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HomeMusic NewsEDMTunes Icebreakers #2: What One Song Got You Into Electronic Music?

EDMTunes Icebreakers #2: What One Song Got You Into Electronic Music?

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For many of our writers, joining the EDMTunes family has been a life-changing experience. Even though we all love our job, that doesn’t mean there aren’t aspects of it that sometimes get under our skin. One of the biggest issues is that we don’t often get the chance to voice our true opinions, which is why we have come up with a new series called ‘EDMTunes Icebreakers’.

When writing about song releases or news stories, we often remain objective in order to leave our biases out of the articles. That being said, we wanted to give our writers a chance to speak their minds as well as give our readers a chance to get to know us better. Every other week, our editors will ask our writers a question and they will answer with a few sentences. A handful of these responses will then be compiled into an article for you to read and react to. We hope the ‘EDMTunes Icebreakers’ series gives you a glimpse into our personal music preferences and helps bridge the gap between reader and writer.

This week’s question is: What one song got you into electronic music?

Tristan Chang

Ghosts N Stuff for sure. I remember this moment like it was yesterday. I was on a 7th Grade bus trip and a friend who was notorious for sharing his horrendous iTunes playlist with me persuaded me to listen to a yet another “track he was obsessed with”. But this time, it was different. The beautifully blended sounds and instrumentals of deadmau5 just appealed to me on a different, deeper level. And from that moment on, electronic dance music had my heart.


James Harmon

Chicane – Saltwater. It soundtracked the best years of college and lead me to an obsession with the world of electronic music. Everytime I hear it in a mix or played out live, my brain just goes into meltdown.

Will Vance

Feed Me’s “Cloudburn”. I had been producing hip-hop music for a while, so Feed Me’s use of break beat percussions and bass heavy productions bridged the gap. When I heard that song, complete with everything from vocals to chilling chords to gnarly bass lines, I saw his ability to bend, arrange and manipulate audio in a way that brought a certain magic back to music production that was lost in hip-hop for me.

David Margulis

Finally Moving by Pretty Lights. One of my first shows ever was Gramatik and Pretty Lights and I vividly remember the beauty of hearing the whole crowd join in singing the chorus. I still think that song is by far the most emotional and laidback of Pretty Lights’ work and I can always thank it for helping me fall in love with the electronic music world.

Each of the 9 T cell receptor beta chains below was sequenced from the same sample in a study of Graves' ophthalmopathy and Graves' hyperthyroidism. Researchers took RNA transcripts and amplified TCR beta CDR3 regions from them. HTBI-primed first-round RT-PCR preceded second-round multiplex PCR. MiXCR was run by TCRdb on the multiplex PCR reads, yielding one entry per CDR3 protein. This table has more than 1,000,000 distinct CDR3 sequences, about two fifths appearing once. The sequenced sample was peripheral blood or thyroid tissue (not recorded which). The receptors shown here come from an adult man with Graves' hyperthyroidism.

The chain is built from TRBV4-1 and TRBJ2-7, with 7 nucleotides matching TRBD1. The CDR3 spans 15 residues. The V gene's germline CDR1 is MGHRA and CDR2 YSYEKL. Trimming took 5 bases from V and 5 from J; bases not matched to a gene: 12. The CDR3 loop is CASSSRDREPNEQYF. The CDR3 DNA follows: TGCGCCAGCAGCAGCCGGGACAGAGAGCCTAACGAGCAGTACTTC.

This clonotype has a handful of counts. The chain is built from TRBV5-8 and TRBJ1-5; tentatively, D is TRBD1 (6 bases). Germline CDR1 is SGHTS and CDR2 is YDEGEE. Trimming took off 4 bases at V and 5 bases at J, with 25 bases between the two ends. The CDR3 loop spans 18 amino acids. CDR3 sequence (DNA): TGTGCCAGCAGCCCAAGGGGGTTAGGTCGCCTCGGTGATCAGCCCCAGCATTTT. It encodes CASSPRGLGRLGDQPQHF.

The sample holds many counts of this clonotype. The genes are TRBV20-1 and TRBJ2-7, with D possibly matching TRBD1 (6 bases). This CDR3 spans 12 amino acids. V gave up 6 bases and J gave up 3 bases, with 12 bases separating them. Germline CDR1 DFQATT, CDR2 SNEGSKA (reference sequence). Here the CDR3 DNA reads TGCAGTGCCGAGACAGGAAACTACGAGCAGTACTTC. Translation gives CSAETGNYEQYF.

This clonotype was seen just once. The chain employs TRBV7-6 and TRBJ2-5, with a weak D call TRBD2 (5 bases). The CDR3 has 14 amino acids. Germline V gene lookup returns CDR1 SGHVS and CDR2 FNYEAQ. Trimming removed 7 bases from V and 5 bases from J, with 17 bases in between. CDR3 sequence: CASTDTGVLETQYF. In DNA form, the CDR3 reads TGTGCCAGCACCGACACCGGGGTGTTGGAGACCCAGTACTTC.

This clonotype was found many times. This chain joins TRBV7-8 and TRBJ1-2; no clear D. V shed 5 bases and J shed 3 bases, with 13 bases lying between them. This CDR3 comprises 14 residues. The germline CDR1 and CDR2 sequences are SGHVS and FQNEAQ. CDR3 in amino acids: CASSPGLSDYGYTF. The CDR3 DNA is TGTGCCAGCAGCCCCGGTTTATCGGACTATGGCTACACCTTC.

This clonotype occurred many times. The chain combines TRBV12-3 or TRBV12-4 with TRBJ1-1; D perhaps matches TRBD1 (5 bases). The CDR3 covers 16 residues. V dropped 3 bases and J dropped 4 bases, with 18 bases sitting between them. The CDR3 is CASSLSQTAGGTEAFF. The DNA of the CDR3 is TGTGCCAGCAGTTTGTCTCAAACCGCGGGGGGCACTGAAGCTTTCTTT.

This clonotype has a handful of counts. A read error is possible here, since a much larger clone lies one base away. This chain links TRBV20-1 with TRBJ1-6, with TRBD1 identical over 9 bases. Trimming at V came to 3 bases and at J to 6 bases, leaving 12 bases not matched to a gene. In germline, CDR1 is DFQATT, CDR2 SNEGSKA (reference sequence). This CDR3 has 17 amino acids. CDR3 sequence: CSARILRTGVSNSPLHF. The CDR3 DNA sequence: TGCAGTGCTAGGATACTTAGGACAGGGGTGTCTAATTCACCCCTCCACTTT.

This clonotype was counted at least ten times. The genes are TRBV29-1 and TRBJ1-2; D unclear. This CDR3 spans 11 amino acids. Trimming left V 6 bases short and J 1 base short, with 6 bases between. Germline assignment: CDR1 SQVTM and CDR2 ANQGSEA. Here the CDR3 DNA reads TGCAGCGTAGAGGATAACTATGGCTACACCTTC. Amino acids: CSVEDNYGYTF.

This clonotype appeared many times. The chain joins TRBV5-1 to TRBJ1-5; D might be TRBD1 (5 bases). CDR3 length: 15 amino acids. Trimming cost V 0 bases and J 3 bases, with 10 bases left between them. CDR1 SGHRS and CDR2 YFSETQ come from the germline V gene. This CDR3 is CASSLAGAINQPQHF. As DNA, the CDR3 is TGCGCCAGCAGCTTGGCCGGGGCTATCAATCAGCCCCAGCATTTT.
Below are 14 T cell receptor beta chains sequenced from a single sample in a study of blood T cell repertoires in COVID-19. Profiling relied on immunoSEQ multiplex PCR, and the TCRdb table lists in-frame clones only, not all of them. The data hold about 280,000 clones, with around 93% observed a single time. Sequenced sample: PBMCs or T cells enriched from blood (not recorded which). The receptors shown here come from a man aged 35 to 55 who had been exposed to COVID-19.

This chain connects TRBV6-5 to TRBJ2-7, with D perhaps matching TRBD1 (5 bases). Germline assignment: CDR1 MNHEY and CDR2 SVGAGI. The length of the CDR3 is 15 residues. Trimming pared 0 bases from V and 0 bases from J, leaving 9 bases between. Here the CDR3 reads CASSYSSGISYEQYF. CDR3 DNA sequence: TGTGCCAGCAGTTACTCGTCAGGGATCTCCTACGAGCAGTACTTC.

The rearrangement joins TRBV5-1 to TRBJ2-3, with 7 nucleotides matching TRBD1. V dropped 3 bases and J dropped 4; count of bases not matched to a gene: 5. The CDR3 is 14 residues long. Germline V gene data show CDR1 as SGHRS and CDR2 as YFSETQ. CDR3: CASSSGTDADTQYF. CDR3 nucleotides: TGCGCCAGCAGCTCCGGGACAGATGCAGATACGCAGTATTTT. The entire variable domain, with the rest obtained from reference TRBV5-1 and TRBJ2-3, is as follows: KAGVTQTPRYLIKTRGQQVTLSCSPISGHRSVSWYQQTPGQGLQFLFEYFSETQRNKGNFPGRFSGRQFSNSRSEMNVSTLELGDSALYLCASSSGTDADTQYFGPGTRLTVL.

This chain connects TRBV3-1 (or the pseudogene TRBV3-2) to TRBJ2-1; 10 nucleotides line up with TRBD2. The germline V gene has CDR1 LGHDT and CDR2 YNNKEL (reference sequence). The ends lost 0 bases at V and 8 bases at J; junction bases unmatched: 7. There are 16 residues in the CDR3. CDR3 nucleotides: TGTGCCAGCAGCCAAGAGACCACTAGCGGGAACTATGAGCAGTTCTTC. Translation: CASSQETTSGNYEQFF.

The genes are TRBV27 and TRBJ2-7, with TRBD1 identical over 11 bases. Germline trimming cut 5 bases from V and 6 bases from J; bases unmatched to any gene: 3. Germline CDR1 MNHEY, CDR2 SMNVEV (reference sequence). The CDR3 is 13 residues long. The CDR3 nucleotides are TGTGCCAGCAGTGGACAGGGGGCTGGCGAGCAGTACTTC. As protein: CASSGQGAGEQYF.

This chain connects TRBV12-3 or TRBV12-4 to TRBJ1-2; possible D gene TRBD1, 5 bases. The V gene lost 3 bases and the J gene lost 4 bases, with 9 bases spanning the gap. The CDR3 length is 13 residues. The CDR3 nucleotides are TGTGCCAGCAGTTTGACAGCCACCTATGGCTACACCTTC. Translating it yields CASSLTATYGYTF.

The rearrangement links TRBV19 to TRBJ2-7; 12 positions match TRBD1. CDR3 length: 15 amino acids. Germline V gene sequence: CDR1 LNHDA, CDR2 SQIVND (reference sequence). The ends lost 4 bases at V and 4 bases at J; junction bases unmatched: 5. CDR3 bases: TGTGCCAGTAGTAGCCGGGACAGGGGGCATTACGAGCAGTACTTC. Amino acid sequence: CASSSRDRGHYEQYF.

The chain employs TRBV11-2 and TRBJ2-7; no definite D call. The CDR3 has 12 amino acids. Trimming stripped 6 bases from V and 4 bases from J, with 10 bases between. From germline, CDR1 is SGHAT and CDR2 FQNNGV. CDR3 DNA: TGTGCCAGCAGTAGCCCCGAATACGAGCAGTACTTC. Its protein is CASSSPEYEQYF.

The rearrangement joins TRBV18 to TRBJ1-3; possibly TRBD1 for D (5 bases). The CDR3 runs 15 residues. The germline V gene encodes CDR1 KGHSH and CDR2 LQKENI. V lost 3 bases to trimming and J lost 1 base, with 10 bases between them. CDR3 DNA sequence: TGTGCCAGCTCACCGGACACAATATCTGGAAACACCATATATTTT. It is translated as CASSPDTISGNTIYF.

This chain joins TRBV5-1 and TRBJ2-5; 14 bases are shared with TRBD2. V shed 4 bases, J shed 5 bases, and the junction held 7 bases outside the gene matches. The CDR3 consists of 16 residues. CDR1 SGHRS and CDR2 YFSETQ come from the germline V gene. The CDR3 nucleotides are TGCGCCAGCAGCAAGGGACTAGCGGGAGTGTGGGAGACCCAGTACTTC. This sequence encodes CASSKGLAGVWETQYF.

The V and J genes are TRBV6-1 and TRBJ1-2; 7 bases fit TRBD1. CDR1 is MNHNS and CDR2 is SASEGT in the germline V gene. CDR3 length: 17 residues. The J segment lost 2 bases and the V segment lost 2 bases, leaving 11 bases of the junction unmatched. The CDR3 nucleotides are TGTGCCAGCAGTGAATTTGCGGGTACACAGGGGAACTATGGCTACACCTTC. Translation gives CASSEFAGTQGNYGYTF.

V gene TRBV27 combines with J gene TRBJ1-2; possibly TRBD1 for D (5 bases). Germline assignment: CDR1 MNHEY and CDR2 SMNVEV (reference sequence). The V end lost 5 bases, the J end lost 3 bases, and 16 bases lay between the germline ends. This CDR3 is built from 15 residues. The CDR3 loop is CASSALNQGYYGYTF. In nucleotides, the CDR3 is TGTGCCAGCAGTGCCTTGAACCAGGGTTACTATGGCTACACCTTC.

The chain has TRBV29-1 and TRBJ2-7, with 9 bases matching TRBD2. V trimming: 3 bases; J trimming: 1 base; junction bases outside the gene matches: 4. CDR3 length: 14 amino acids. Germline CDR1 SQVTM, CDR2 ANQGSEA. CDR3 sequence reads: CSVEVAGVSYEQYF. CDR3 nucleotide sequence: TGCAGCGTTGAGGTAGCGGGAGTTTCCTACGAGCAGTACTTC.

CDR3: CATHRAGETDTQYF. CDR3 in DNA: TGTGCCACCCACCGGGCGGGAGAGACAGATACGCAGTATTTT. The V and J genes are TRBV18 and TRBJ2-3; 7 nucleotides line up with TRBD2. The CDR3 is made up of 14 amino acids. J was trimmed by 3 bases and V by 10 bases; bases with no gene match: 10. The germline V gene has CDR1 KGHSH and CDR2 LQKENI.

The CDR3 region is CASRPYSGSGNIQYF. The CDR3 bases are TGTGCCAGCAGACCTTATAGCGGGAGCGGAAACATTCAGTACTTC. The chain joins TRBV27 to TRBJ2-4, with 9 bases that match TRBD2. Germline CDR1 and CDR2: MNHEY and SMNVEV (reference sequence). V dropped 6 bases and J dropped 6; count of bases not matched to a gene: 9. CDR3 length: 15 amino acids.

Philip Albers

Neon Indian – Mind, Drips (Bibio Remix). Neon Indian was one of my entrances into new age experimental music and the first time I heard this song it really shocked me in its complexity and depth. I think I first heard it when I was a Sophomore in high school and really opened me up to a whole world of music Id never experienced. To this day my taste in electronic music revolves around the experimental/ambient/downtempo feel I first experienced in this song.

Tyler Bolander

Greyhound by Swedish House Mafia. I was training at a hockey camp in Toronto when “Greyhound” started playing on the speakers. For the entire song, I lost focus on everything hockey and could only think about the song I had just heard, but I had no idea what it was called or who it was by. I was able to find out who had created the music playlist for that day and immediately downloaded “Greyhound” and listened to it on repeat. Shortly thereafter, I attended my first dance event–Swedish House Mafia at Madison Square Garden.

Ken Norton

So many have already been said, so I’ll go with Robert Miles’ “Children”! I remeber hearing it in the back of a car on a long drive super young. The vibe it gave off was unreal and something I had never really heard before.

Morgan Susalka

Mt. Eden – Sierra Leone. It was the first song that took me on a journey when I listened to it rather than just hearing a melody/song. It was an entirely refreshing type of music that sounded like it had a story/depth behind it that I didn’t recognize in the other songs/genres I listened to up until that point.

 

What do you think of our writers’ answers? Let us know what song got YOU into electronic music!

You can interact with our staff via Twitter and we’ll see you all again a couple weeks from now with a new question and fresh batch of writers.

 

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